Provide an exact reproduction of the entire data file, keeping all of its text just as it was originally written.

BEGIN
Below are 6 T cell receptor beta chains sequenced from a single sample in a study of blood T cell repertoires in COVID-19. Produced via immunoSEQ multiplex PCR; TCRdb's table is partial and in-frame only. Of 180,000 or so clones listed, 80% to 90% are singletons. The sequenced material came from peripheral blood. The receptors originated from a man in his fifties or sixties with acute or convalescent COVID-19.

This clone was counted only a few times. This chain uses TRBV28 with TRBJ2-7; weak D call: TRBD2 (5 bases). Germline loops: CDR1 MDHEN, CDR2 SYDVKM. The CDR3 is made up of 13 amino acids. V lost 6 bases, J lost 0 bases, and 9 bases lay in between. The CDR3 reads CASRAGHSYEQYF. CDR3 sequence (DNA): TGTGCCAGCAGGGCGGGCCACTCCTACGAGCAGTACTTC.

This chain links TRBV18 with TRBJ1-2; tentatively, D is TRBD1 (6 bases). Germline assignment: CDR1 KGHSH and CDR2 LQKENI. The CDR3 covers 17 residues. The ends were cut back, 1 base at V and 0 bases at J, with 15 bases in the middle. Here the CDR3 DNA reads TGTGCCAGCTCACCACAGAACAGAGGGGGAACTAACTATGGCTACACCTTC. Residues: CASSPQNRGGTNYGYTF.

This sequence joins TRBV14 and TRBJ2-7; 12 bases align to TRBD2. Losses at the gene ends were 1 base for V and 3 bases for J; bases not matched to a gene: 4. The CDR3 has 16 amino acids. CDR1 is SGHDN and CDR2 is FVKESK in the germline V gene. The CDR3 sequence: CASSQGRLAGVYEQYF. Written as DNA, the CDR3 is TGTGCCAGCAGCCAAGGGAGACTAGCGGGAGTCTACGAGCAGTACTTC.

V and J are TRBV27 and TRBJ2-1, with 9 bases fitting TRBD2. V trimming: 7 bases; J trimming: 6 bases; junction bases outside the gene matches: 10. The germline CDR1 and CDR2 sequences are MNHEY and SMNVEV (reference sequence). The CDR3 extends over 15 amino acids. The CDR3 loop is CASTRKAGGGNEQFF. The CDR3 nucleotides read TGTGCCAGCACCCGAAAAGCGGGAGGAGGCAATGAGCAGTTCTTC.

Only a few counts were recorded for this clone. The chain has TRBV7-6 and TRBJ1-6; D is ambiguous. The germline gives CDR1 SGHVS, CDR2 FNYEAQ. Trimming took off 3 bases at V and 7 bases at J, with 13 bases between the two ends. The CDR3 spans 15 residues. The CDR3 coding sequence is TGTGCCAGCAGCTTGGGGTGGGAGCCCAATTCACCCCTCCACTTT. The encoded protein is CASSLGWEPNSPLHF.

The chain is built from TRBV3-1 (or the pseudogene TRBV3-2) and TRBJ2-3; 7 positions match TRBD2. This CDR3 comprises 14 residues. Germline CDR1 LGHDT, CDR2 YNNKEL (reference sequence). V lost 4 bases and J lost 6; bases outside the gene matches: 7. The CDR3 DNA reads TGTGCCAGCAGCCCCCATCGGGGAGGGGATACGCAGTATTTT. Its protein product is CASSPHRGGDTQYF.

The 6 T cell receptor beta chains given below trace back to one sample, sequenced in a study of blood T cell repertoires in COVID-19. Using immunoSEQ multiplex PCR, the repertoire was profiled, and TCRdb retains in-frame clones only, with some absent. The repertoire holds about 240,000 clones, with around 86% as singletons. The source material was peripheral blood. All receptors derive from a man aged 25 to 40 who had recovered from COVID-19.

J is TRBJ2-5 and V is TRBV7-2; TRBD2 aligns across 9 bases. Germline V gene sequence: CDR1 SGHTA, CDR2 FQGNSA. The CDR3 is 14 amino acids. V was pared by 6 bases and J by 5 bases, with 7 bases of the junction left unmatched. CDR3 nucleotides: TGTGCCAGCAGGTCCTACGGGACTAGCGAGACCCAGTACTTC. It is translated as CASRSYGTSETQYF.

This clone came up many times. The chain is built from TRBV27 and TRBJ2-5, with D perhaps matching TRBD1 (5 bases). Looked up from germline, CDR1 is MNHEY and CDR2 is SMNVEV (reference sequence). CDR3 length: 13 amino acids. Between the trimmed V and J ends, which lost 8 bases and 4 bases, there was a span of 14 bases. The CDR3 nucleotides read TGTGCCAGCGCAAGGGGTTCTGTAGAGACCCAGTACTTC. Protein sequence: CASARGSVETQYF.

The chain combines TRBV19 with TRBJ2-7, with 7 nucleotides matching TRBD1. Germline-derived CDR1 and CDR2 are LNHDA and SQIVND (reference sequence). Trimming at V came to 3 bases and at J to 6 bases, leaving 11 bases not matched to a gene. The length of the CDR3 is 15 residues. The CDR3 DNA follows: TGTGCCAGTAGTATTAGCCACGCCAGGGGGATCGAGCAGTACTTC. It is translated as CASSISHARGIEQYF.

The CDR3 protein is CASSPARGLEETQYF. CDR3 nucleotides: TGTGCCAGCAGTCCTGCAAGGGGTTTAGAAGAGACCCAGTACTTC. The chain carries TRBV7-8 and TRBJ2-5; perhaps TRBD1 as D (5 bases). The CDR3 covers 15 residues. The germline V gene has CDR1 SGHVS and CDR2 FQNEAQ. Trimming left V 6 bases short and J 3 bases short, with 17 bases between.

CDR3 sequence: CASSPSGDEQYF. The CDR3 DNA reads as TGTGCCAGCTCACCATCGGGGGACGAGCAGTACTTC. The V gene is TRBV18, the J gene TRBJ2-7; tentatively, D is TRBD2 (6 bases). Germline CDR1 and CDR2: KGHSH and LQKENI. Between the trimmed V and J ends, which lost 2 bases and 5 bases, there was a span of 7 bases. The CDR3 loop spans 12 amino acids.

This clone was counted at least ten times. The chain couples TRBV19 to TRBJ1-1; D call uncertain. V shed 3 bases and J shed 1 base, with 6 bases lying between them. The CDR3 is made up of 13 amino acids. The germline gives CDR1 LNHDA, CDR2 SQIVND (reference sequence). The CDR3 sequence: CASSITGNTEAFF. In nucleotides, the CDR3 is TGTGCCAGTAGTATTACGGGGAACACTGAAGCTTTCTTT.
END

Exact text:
Below are 6 T cell receptor beta chains sequenced from a single sample in a study of blood T cell repertoires in COVID-19. Produced via immunoSEQ multiplex PCR; TCRdb's table is partial and in-frame only. Of 180,000 or so clones listed, 80% to 90% are singletons. The sequenced material came from peripheral blood. The receptors originated from a man in his fifties or sixties with acute or convalescent COVID-19.

This clone was counted only a few times. This chain uses TRBV28 with TRBJ2-7; weak D call: TRBD2 (5 bases). Germline loops: CDR1 MDHEN, CDR2 SYDVKM. The CDR3 is made up of 13 amino acids. V lost 6 bases, J lost 0 bases, and 9 bases lay in between. The CDR3 reads CASRAGHSYEQYF. CDR3 sequence (DNA): TGTGCCAGCAGGGCGGGCCACTCCTACGAGCAGTACTTC.

This chain links TRBV18 with TRBJ1-2; tentatively, D is TRBD1 (6 bases). Germline assignment: CDR1 KGHSH and CDR2 LQKENI. The CDR3 covers 17 residues. The ends were cut back, 1 base at V and 0 bases at J, with 15 bases in the middle. Here the CDR3 DNA reads TGTGCCAGCTCACCACAGAACAGAGGGGGAACTAACTATGGCTACACCTTC. Residues: CASSPQNRGGTNYGYTF.

This sequence joins TRBV14 and TRBJ2-7; 12 bases align to TRBD2. Losses at the gene ends were 1 base for V and 3 bases for J; bases not matched to a gene: 4. The CDR3 has 16 amino acids. CDR1 is SGHDN and CDR2 is FVKESK in the germline V gene. The CDR3 sequence: CASSQGRLAGVYEQYF. Written as DNA, the CDR3 is TGTGCCAGCAGCCAAGGGAGACTAGCGGGAGTCTACGAGCAGTACTTC.

V and J are TRBV27 and TRBJ2-1, with 9 bases fitting TRBD2. V trimming: 7 bases; J trimming: 6 bases; junction bases outside the gene matches: 10. The germline CDR1 and CDR2 sequences are MNHEY and SMNVEV (reference sequence). The CDR3 extends over 15 amino acids. The CDR3 loop is CASTRKAGGGNEQFF. The CDR3 nucleotides read TGTGCCAGCACCCGAAAAGCGGGAGGAGGCAATGAGCAGTTCTTC.

Only a few counts were recorded for this clone. The chain has TRBV7-6 and TRBJ1-6; D is ambiguous. The germline gives CDR1 SGHVS, CDR2 FNYEAQ. Trimming took off 3 bases at V and 7 bases at J, with 13 bases between the two ends. The CDR3 spans 15 residues. The CDR3 coding sequence is TGTGCCAGCAGCTTGGGGTGGGAGCCCAATTCACCCCTCCACTTT. The encoded protein is CASSLGWEPNSPLHF.

The chain is built from TRBV3-1 (or the pseudogene TRBV3-2) and TRBJ2-3; 7 positions match TRBD2. This CDR3 comprises 14 residues. Germline CDR1 LGHDT, CDR2 YNNKEL (reference sequence). V lost 4 bases and J lost 6; bases outside the gene matches: 7. The CDR3 DNA reads TGTGCCAGCAGCCCCCATCGGGGAGGGGATACGCAGTATTTT. Its protein product is CASSPHRGGDTQYF.

The 6 T cell receptor beta chains given below trace back to one sample, sequenced in a study of blood T cell repertoires in COVID-19. Using immunoSEQ multiplex PCR, the repertoire was profiled, and TCRdb retains in-frame clones only, with some absent. The repertoire holds about 240,000 clones, with around 86% as singletons. The source material was peripheral blood. All receptors derive from a man aged 25 to 40 who had recovered from COVID-19.

J is TRBJ2-5 and V is TRBV7-2; TRBD2 aligns across 9 bases. Germline V gene sequence: CDR1 SGHTA, CDR2 FQGNSA. The CDR3 is 14 amino acids. V was pared by 6 bases and J by 5 bases, with 7 bases of the junction left unmatched. CDR3 nucleotides: TGTGCCAGCAGGTCCTACGGGACTAGCGAGACCCAGTACTTC. It is translated as CASRSYGTSETQYF.

This clone came up many times. The chain is built from TRBV27 and TRBJ2-5, with D perhaps matching TRBD1 (5 bases). Looked up from germline, CDR1 is MNHEY and CDR2 is SMNVEV (reference sequence). CDR3 length: 13 amino acids. Between the trimmed V and J ends, which lost 8 bases and 4 bases, there was a span of 14 bases. The CDR3 nucleotides read TGTGCCAGCGCAAGGGGTTCTGTAGAGACCCAGTACTTC. Protein sequence: CASARGSVETQYF.

The chain combines TRBV19 with TRBJ2-7, with 7 nucleotides matching TRBD1. Germline-derived CDR1 and CDR2 are LNHDA and SQIVND (reference sequence). Trimming at V came to 3 bases and at J to 6 bases, leaving 11 bases not matched to a gene. The length of the CDR3 is 15 residues. The CDR3 DNA follows: TGTGCCAGTAGTATTAGCCACGCCAGGGGGATCGAGCAGTACTTC. It is translated as CASSISHARGIEQYF.

The CDR3 protein is CASSPARGLEETQYF. CDR3 nucleotides: TGTGCCAGCAGTCCTGCAAGGGGTTTAGAAGAGACCCAGTACTTC. The chain carries TRBV7-8 and TRBJ2-5; perhaps TRBD1 as D (5 bases). The CDR3 covers 15 residues. The germline V gene has CDR1 SGHVS and CDR2 FQNEAQ. Trimming left V 6 bases short and J 3 bases short, with 17 bases between.

CDR3 sequence: CASSPSGDEQYF. The CDR3 DNA reads as TGTGCCAGCTCACCATCGGGGGACGAGCAGTACTTC. The V gene is TRBV18, the J gene TRBJ2-7; tentatively, D is TRBD2 (6 bases). Germline CDR1 and CDR2: KGHSH and LQKENI. Between the trimmed V and J ends, which lost 2 bases and 5 bases, there was a span of 7 bases. The CDR3 loop spans 12 amino acids.

This clone was counted at least ten times. The chain couples TRBV19 to TRBJ1-1; D call uncertain. V shed 3 bases and J shed 1 base, with 6 bases lying between them. The CDR3 is made up of 13 amino acids. The germline gives CDR1 LNHDA, CDR2 SQIVND (reference sequence). The CDR3 sequence: CASSITGNTEAFF. In nucleotides, the CDR3 is TGTGCCAGTAGTATTACGGGGAACACTGAAGCTTTCTTT.